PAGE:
many thanks for this aricle, and to those who add and share experiences.
I’m not really in this scenario as I’m about to install a second disk in my Mac mini.
The HDD has already been upgraded to 10.13.4 High Sierra. It has been OS upgraded from the original buy. I’m short of space…
So I decided to buy a SSD disk and install it as a second disk (got the kit, cable and tools to do so… hope it will be as easy as presented in FIXIT! ;).
So, no point in doing a time machine recovery of the full system (even if it might be the easiest and “fastest” way), I’d like a clean install of High Sierra 10.13.4 on the SSD, and migrate/recover/restore the data directly from the HDD.
Ideally, parcialy restore:
– user preferences, bookmarks, stored passw and browsing histry,
– some of the programs, not all the stuffs I installed over 7 years and do no use
– reorganize the data by archiving some or copy/recover what Is usefull and necessary
Then I’d probably erase the HDD and get more space, maybe use it as a local time machine disk, instead of my NAS.
So, do you have any advice or prefered method for this situation?
Thanks in advance!
what the heck is wrong with Apple, super greed, no interest in customers ?
So I was installing H.Sierra OS 13 > a third of the way thru I think I made a typo ( can’t think of anything else) and – it froze. just completely screwed the whole operation, obviously can’t use the internet for Apples wonderful idea… to the service people for $ 75 or 100 repair > THAT SHOULD NEVER, NEVER HAPPEN> where did Apple get this idea, no available install disc or SD card ( Mac mini, no CD/ DVD) . at the least they should sell them for say $10. say the 10.7 / 10.10 versions minimum. idiots.
Im upgrading from Yosemite. I downloaded the full 5Gb plus file but then I ran the code I got this error:
Erasing Disk: 0%… 10%… 20%… 30%…100%…
Copying installer files to disk…
The copy of the installer app failed.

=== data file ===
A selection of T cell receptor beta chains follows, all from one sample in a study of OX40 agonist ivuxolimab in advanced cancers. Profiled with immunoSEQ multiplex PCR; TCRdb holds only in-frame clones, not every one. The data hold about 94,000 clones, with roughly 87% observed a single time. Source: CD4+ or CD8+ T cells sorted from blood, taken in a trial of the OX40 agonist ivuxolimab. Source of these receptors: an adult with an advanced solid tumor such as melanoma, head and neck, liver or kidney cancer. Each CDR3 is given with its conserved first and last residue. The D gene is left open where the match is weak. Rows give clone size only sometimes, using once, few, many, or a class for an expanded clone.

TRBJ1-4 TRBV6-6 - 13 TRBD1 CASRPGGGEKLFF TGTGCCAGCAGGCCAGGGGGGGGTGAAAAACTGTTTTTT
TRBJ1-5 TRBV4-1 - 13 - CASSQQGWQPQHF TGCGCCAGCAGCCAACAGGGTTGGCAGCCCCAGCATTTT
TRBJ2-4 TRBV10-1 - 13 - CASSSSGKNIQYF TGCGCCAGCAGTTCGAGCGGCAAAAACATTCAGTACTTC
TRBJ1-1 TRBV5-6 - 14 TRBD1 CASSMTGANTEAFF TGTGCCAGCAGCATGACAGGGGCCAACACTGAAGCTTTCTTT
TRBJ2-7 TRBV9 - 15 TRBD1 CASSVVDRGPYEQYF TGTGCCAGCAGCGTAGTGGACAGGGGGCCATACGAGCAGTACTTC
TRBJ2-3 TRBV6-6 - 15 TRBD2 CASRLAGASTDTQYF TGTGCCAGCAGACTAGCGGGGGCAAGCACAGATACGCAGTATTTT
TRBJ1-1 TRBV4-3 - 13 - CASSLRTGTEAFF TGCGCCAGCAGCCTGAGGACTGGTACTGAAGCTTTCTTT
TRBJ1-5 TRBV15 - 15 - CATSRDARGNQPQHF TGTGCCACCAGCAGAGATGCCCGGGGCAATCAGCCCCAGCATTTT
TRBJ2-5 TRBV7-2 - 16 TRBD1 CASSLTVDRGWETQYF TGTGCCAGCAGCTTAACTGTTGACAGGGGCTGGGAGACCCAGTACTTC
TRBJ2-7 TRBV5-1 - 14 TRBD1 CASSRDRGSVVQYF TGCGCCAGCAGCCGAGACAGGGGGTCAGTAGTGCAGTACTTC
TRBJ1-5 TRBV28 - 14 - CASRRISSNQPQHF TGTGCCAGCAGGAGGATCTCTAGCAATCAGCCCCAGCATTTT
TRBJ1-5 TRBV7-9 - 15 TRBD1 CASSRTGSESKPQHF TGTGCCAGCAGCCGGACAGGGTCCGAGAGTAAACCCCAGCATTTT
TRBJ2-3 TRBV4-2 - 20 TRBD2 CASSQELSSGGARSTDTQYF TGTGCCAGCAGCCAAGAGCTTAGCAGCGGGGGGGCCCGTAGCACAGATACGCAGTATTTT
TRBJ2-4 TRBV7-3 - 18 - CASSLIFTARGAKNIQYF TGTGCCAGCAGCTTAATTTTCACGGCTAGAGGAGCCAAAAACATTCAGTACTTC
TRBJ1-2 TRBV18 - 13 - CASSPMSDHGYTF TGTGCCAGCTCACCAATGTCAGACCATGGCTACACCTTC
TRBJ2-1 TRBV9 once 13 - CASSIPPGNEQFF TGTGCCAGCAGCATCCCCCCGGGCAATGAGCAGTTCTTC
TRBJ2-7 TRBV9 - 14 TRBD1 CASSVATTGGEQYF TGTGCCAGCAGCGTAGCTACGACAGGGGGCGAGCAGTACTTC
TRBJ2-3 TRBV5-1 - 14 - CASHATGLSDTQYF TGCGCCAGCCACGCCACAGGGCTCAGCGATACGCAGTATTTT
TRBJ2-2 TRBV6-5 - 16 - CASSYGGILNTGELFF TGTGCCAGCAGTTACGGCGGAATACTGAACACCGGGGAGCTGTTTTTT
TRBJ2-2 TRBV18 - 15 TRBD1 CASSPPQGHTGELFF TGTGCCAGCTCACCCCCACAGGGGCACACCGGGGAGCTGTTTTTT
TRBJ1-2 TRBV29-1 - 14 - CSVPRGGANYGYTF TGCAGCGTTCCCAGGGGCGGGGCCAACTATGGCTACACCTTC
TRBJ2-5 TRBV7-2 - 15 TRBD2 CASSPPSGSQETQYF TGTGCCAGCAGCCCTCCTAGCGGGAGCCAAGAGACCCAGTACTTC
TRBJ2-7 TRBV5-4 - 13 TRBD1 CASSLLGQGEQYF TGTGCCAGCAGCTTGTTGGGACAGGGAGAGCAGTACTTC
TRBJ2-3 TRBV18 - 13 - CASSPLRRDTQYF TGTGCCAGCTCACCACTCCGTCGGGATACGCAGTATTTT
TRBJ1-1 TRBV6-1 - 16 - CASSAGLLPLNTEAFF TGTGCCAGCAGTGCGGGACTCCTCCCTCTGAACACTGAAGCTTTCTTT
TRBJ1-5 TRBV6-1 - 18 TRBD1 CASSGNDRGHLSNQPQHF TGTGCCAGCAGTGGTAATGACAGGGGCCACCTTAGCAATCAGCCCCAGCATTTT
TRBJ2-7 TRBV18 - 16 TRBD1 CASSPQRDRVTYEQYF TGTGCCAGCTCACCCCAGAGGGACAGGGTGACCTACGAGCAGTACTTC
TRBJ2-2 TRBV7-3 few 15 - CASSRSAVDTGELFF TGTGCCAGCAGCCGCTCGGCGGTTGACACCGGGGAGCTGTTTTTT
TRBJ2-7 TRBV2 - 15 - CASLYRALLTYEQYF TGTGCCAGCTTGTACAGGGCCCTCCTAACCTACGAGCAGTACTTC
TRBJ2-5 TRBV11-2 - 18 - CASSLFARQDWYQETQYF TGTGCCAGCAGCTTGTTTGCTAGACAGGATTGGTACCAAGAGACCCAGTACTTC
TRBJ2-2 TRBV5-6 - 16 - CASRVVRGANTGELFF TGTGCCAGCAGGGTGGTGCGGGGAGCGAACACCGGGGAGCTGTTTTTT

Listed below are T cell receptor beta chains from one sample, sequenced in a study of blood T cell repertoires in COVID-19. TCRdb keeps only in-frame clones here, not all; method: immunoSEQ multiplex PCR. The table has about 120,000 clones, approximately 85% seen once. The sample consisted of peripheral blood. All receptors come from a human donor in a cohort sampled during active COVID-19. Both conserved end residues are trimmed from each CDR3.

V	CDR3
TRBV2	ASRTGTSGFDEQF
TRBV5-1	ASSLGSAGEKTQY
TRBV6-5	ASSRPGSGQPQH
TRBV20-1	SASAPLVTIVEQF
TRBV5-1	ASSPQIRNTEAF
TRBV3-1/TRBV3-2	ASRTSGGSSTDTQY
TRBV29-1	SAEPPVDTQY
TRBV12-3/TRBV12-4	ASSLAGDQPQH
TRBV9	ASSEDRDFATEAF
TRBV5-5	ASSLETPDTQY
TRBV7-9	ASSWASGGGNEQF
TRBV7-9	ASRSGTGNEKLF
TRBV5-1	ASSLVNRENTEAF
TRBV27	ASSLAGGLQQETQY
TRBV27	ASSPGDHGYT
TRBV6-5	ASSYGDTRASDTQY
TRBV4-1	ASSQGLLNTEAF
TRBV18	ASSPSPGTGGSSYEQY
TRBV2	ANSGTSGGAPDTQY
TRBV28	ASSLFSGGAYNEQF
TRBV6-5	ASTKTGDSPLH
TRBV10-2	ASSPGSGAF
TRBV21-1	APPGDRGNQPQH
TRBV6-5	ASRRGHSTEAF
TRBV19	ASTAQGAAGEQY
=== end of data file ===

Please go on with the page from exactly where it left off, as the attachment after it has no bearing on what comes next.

And now I cant access the flash drive (which is 2 day old so it is not broken..) I cant even format it.
Restarting and holding alt/opt key will not work with macs with wireless keyboard like iMacs
After having tried any and all of the re-installation pre-checks and method your article suggested, without any success, after backing up and cloning my HDD, I was about to erase it all, to perform a fresh install reformatting and therefore fully erasing the original HDD.
When I open Disk Utility from the UBS start up and installer disk, I’d prepared, I noticed my HDD was large enough to be partitioned in two and that Disk Utility was able to execute the task without loss of data, although the original HDD had only one partition.
Zeroing for zeroing and ready to do so, I’d nothing to loose in trying this option.
It worked !
In the additional new partition I was able to re-install Mac OS High Sierra, once done the installer utility asked me if I wanted to migrate data and from where, by selecting the original HDD as a source, the assistant calculated size and time and successfully migrated everything. Once done I fully erased the original HDD partition and regained free space.
TimeMachine system version should match the new system in order to restore form a backup (otherwise stick with Migration Assistant that’ll create additional users). If you have multiple disks SSD/HDD or a Fusion drive, no one knows how it’ll behave.